Ayers was to all intents and purposes a member of Gong in 1971 when the band first toured the UK. He also played an instrumental role in Steve Hillage appearing in Gong in 1972, while Steve was touring France as a member of Ayers's band.[15]

A second album, Shooting at the Moon, soon followed. For this, Ayers assembled a band that he called the Whole World, including a young Mike Oldfield on bass and occasionally lead guitar, avant-garde composer David Bedford on keyboards and improvising saxophonist, Lol Coxhill. Again Ayers came up with a batch of engaging songs interspersed with avant-garde instrumentals and a heavy dose of whimsy.

The Whole World was reportedly an erratic band live, and Ayers was not cut out for life on the road touring. The band broke up after a short tour, with no hard feelings, as most of the musicians guested on Ayers's next album, Whatevershebringswesing, which is regarded as one of his best,[16] featuring the mellifluous eight-minute title track that would become Ayers's signature sound for the 1970s.

Bananamour was the fourth studio album by Kevin Ayers and it featured some of his most accessible recordings, including "Shouting in a Bucket Blues" and his whimsical tribute to Syd Barrett, "Oh! Wot A Dream". After Whatevershebringswesing, Ayers assembled a new band anchored by drummer Eddie Sparrow and bassist Archie Legget and employed a more direct lyricism. The centrepiece of the album is "Decadence", a portrait of Nico.[17]

1974 was a watershed year for Ayers. In addition to releasing his most compelling music in this year, he helped provide other artists with access to a wider stage, most notably Lady June (June Campbell Cramer). The recording, titled Lady June's Linguistic Leprosy, made in a front room of Cramer's home in Vale Court, Maida Vale,[18] brought Lady June's spoken-word poetry together with the music and voice of Ayers, and also had contributions by Brian Eno and Pip Pyle. It was originally released on Ayers's own Banana Productions label (via Virgin/Caroline).

The Confessions of Dr. Dream and Other Stories marked Ayers's move to the more commercial Island record label and is considered by many to be the most cohesive example of Ayersian philosophy. The production was expensive, with Ayers quoting the recording costs in a 1974 NME interview as exceeding £32,000[19] (a vast figure at the time). On this LP Mike Oldfield returned to the fold, and guitarist Ollie Halsall from progressive rock band Patto began a twenty-year partnership with Ayers.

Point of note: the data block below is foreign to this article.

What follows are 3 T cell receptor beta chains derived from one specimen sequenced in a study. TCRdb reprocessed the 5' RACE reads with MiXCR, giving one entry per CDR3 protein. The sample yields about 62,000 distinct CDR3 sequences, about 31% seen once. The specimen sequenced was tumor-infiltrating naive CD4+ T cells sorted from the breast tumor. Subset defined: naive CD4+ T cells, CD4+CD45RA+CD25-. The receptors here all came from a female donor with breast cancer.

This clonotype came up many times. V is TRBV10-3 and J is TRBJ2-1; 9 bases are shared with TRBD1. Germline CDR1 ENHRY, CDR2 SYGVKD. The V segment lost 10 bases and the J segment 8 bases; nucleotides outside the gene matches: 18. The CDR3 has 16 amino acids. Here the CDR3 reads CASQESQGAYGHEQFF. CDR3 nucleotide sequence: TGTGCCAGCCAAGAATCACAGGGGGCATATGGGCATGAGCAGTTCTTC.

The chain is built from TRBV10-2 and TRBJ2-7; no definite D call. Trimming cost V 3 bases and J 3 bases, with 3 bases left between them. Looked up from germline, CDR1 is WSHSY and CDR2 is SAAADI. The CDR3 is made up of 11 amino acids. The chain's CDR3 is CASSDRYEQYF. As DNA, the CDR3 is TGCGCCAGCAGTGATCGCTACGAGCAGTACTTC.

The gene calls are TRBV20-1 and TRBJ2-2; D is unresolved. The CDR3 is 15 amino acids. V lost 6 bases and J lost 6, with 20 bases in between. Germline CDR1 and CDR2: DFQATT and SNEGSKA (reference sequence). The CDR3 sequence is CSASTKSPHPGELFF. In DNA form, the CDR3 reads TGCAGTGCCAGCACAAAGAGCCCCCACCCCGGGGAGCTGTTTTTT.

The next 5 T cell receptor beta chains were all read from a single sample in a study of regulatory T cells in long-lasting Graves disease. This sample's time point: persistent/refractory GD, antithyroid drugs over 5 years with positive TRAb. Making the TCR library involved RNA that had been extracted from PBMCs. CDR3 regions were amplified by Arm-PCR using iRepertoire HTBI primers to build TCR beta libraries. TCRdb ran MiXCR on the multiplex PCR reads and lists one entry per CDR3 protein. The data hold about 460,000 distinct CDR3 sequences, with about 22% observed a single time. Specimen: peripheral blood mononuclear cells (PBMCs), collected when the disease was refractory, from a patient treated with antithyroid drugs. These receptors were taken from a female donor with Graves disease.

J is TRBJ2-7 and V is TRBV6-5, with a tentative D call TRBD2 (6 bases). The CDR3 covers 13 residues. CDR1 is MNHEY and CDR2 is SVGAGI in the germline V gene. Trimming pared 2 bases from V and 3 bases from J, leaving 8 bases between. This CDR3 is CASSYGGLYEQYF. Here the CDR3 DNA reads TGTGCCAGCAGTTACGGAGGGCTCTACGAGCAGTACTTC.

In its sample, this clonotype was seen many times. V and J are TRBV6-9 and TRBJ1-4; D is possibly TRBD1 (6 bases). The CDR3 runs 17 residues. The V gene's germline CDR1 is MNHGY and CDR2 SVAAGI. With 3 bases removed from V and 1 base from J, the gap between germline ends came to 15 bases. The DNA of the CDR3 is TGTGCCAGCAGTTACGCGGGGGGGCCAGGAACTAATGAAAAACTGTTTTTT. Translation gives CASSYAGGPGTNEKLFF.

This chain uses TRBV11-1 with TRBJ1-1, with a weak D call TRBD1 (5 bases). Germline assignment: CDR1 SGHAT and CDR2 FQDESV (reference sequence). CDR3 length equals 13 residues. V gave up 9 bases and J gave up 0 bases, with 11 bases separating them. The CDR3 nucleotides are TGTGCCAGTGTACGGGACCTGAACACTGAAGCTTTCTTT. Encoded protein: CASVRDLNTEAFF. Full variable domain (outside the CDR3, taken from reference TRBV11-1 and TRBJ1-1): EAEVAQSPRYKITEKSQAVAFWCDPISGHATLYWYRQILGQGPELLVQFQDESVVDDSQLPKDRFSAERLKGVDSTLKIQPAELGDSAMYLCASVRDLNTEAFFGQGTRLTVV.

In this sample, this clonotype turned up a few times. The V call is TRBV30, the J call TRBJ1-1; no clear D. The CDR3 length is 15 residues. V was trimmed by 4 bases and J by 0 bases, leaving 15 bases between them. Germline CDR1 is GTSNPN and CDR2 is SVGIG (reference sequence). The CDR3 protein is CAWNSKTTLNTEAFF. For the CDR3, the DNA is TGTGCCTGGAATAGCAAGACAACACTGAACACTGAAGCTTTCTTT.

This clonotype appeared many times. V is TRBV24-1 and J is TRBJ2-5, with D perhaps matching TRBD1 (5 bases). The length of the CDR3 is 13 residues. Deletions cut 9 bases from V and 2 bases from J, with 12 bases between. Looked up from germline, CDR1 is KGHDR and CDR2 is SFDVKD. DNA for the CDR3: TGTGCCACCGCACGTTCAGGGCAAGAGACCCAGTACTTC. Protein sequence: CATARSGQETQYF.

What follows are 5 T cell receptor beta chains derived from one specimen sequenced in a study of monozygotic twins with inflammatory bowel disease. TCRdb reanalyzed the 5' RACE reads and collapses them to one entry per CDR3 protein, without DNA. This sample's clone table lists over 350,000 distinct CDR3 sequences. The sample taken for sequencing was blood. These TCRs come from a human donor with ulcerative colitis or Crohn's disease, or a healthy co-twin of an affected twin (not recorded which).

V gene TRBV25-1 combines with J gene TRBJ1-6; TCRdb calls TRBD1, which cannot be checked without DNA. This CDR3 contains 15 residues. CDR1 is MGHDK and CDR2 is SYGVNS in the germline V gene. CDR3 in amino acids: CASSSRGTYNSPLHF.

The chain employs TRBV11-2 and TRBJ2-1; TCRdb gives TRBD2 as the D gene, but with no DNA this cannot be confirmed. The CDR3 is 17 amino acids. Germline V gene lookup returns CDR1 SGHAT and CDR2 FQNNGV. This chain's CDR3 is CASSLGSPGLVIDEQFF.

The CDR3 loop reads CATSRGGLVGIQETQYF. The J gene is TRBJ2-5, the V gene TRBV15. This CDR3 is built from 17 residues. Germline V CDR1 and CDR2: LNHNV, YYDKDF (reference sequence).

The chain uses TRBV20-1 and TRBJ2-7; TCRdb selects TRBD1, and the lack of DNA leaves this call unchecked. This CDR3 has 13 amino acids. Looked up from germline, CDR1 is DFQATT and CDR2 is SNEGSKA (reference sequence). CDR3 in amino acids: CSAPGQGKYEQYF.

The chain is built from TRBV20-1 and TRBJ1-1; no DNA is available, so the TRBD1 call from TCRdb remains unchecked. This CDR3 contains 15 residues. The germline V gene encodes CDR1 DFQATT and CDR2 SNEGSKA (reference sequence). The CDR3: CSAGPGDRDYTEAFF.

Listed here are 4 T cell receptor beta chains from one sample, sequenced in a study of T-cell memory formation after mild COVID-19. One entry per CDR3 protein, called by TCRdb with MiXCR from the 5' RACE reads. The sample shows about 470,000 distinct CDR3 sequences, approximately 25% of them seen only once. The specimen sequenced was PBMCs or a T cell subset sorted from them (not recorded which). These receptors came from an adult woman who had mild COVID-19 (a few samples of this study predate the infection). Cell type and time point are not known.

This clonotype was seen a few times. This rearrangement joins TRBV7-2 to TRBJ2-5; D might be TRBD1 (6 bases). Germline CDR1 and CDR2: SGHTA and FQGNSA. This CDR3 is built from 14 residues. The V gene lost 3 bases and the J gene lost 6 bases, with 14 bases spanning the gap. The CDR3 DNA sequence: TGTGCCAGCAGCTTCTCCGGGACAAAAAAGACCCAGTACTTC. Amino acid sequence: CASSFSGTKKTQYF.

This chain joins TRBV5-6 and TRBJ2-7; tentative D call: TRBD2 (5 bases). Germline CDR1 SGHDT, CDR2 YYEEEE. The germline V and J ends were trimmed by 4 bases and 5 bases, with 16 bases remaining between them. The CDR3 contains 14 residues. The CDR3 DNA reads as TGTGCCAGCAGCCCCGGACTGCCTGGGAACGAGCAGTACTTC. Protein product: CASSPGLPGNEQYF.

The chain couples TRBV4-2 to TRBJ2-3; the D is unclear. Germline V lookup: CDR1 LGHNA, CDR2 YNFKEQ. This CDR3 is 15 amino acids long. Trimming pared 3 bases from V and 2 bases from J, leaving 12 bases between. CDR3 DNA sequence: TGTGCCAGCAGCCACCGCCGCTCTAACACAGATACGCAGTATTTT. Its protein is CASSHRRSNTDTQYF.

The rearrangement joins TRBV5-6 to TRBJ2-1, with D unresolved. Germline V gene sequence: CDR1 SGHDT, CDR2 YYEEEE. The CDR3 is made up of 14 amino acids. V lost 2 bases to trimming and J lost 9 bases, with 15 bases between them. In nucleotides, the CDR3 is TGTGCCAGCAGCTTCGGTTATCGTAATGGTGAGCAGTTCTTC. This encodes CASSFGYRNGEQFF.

On 1 June 1974, Ayers headlined a heavily publicised concert at the Rainbow Theatre, London, accompanied by John Cale, Nico, Brian Eno and Mike Oldfield. The performance was released by Island Records just 27 days later on a live LP entitled June 1, 1974. Tensions were somewhat fraught at the event since the night before John Cale had caught Ayers sleeping with his wife,[20] prompting him to write the bile-soaked paean "Guts" that appeared on his 1975 album Slow Dazzle.

In 1976, Ayers returned to his original label Harvest and released Yes We Have No Mañanas (So Get Your Mañanas Today). The album was a more commercial affair. and secured Ayers a new American contract with ABC Records. The LP featured contributions from B.J. Cole and Zoot Money. That same year Harvest released a collection entitled Odd Ditties, that assembled a colourful group of songs that Ayers had consigned to single B-Sides or left unreleased.

The European Years (1978–1992)


The late 1970s and 1980s saw Ayers as a self-imposed exile in warmer climes (Spain), a fugitive from changing musical fashions, and a hostage to chemical addictions. Rainbow Takeaway was released in 1978 and That's What You Get Babe in 1980. 1983's Diamond Jack and the Queen of Pain, Ayers's 10th solo album, was perhaps a low-point for Ayers. He was quoted in a 1992 BBC Radio 1 interview as saying he had "virtually no recollection of making those records", and that living in Deià was "a very bad move on my part. The social scene was very intense, a meat market of expatriates all flaunting themselves and on display. My career was going downhill".[21] Ayers released two more solo albums, 1984's Deià...Vu and 1986's As Close As You Think to little attention. The road back was marked with 1988's prophetically titled Falling Up, which received his first positive press notices in years.[6] In 1987 he also recorded a vocal track for Mike Oldfield's single, "Flying Start". The lyrics of this song contains many references to Ayers's life.